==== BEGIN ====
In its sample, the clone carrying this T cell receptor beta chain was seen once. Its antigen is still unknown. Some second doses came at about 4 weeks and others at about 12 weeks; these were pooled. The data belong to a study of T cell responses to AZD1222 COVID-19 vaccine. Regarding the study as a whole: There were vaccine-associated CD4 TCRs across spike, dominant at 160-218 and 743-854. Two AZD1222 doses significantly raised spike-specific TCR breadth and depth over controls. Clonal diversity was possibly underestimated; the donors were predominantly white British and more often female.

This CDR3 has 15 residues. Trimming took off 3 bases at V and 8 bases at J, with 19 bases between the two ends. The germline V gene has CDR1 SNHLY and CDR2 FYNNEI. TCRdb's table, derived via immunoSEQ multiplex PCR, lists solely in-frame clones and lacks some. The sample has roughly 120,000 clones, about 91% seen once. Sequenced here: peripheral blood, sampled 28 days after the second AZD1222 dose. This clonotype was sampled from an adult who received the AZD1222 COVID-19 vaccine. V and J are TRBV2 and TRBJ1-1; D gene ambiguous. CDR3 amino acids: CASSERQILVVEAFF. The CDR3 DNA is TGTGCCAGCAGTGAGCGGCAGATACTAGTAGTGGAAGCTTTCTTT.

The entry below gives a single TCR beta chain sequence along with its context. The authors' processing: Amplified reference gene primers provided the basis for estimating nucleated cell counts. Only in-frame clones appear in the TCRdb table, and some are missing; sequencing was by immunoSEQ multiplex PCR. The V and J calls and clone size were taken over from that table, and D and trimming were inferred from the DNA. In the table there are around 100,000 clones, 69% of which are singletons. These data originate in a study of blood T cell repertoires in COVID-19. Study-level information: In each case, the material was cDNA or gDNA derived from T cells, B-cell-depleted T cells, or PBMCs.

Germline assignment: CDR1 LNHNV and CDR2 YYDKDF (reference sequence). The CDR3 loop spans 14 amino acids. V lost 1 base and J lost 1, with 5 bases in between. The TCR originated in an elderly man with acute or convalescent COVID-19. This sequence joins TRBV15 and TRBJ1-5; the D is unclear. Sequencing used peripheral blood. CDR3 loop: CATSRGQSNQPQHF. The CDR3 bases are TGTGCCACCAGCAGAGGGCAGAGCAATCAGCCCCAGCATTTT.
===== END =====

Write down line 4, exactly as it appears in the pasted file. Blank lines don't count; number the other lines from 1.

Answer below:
Germline assignment: CDR1 LNHNV and CDR2 YYDKDF (reference sequence). The CDR3 loop spans 14 amino acids. V lost 1 base and J lost 1, with 5 bases in between. The TCR originated in an elderly man with acute or convalescent COVID-19. This sequence joins TRBV15 and TRBJ1-5; the D is unclear. Sequencing used peripheral blood. CDR3 loop: CATSRGQSNQPQHF. The CDR3 bases are TGTGCCACCAGCAGAGGGCAGAGCAATCAGCCCCAGCATTTT.